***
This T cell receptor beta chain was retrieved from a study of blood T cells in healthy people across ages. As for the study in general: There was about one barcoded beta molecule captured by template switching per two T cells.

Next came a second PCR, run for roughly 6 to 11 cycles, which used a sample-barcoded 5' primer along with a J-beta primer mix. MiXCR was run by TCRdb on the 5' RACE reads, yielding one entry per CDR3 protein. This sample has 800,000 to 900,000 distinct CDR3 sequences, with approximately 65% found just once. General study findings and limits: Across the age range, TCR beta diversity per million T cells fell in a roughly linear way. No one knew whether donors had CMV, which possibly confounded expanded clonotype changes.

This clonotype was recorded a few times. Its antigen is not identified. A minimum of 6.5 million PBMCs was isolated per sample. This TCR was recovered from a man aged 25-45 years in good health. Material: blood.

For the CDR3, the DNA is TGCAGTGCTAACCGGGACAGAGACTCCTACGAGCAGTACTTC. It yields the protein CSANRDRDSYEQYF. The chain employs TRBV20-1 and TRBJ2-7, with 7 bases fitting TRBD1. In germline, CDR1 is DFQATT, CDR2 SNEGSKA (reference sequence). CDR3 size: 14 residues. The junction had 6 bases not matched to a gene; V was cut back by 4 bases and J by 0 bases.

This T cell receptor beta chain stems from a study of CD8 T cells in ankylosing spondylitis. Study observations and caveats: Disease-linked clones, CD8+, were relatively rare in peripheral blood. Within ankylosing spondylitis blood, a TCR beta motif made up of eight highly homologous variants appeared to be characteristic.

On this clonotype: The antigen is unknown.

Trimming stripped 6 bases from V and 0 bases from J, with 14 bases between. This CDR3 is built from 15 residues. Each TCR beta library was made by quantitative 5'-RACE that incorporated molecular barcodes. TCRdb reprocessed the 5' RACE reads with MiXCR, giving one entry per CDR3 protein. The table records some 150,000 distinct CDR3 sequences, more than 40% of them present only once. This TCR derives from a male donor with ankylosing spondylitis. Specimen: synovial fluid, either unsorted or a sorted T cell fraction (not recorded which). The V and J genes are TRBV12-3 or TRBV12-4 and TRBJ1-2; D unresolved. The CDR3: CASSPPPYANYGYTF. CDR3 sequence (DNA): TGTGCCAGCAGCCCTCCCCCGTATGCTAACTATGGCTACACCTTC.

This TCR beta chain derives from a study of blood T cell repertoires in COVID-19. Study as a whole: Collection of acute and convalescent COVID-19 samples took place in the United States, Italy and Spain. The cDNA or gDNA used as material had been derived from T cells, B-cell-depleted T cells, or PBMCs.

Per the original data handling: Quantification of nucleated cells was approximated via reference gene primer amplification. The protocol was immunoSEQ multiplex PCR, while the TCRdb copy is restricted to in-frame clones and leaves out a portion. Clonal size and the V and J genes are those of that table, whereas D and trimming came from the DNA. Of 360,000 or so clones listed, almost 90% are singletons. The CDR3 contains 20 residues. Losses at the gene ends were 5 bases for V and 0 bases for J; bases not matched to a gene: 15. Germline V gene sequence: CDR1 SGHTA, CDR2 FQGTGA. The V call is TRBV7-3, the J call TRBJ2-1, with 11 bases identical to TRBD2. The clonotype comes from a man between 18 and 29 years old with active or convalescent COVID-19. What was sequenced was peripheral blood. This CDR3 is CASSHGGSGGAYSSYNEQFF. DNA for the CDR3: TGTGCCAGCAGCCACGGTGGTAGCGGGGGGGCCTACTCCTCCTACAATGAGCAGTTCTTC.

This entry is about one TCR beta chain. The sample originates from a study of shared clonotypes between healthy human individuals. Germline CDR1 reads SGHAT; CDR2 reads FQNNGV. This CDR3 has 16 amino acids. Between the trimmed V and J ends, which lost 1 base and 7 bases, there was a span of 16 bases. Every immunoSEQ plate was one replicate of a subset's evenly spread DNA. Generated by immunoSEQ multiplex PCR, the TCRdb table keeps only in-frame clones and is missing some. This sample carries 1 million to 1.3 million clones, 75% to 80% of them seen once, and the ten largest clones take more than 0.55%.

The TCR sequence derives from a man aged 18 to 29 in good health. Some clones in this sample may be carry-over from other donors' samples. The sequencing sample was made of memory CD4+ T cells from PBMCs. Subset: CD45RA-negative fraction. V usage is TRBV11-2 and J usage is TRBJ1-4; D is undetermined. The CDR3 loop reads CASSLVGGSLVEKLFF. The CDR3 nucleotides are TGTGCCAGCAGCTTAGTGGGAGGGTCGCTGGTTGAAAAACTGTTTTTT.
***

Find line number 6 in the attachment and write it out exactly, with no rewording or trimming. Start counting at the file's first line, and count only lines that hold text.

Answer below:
On this clonotype: The antigen is unknown.